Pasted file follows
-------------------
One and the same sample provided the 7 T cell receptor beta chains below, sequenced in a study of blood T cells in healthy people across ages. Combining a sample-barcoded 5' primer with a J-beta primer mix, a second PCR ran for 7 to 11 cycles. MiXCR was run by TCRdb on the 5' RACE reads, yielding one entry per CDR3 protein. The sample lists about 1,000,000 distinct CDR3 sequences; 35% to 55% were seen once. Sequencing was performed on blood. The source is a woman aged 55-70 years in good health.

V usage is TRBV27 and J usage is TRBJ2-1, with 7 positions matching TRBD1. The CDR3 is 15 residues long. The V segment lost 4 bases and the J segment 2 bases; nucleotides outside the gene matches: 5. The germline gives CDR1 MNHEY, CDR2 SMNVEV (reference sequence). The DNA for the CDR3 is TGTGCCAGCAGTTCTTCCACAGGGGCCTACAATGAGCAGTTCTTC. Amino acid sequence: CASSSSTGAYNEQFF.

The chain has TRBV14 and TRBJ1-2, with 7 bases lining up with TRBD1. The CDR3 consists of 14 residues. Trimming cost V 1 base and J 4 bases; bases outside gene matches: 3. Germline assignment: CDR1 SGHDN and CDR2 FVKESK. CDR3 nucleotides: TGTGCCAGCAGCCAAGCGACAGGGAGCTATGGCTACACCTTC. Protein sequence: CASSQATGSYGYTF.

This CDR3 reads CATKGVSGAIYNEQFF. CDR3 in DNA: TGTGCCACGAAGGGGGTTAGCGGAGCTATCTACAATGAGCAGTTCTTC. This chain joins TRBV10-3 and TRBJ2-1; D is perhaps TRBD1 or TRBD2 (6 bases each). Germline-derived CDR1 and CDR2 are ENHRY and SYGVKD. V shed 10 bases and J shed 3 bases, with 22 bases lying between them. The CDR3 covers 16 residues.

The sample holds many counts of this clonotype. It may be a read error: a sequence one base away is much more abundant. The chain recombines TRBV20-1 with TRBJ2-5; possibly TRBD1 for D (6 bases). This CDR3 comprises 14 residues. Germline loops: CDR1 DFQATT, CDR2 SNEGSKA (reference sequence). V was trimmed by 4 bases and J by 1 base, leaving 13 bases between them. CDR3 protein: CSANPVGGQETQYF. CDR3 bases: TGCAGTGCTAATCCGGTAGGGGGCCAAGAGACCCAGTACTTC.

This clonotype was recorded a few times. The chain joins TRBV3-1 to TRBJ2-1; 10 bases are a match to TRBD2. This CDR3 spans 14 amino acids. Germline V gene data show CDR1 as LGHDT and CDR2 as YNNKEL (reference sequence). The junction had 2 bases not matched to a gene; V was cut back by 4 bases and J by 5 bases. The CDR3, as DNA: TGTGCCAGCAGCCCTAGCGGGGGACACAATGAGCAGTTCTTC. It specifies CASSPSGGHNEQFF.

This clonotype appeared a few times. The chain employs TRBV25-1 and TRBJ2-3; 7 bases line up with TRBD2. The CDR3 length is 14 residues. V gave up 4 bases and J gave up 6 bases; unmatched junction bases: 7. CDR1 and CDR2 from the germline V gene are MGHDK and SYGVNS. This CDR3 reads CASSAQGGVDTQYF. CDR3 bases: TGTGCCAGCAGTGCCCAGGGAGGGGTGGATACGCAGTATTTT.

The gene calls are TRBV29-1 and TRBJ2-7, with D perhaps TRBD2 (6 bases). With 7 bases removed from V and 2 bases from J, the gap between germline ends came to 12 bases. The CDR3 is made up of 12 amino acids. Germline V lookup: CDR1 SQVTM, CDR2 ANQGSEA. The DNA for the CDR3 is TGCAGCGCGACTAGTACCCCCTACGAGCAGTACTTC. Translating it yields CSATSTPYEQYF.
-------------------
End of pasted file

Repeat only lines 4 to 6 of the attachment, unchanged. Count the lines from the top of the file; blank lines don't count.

This CDR3 reads CATKGVSGAIYNEQFF. CDR3 in DNA: TGTGCCACGAAGGGGGTTAGCGGAGCTATCTACAATGAGCAGTTCTTC. This chain joins TRBV10-3 and TRBJ2-1; D is perhaps TRBD1 or TRBD2 (6 bases each). Germline-derived CDR1 and CDR2 are ENHRY and SYGVKD. V shed 10 bases and J shed 3 bases, with 22 bases lying between them. The CDR3 covers 16 residues.

The sample holds many counts of this clonotype. It may be a read error: a sequence one base away is much more abundant. The chain recombines TRBV20-1 with TRBJ2-5; possibly TRBD1 for D (6 bases). This CDR3 comprises 14 residues. Germline loops: CDR1 DFQATT, CDR2 SNEGSKA (reference sequence). V was trimmed by 4 bases and J by 1 base, leaving 13 bases between them. CDR3 protein: CSANPVGGQETQYF. CDR3 bases: TGCAGTGCTAATCCGGTAGGGGGCCAAGAGACCCAGTACTTC.

This clonotype was recorded a few times. The chain joins TRBV3-1 to TRBJ2-1; 10 bases are a match to TRBD2. This CDR3 spans 14 amino acids. Germline V gene data show CDR1 as LGHDT and CDR2 as YNNKEL (reference sequence). The junction had 2 bases not matched to a gene; V was cut back by 4 bases and J by 5 bases. The CDR3, as DNA: TGTGCCAGCAGCCCTAGCGGGGGACACAATGAGCAGTTCTTC. It specifies CASSPSGGHNEQFF.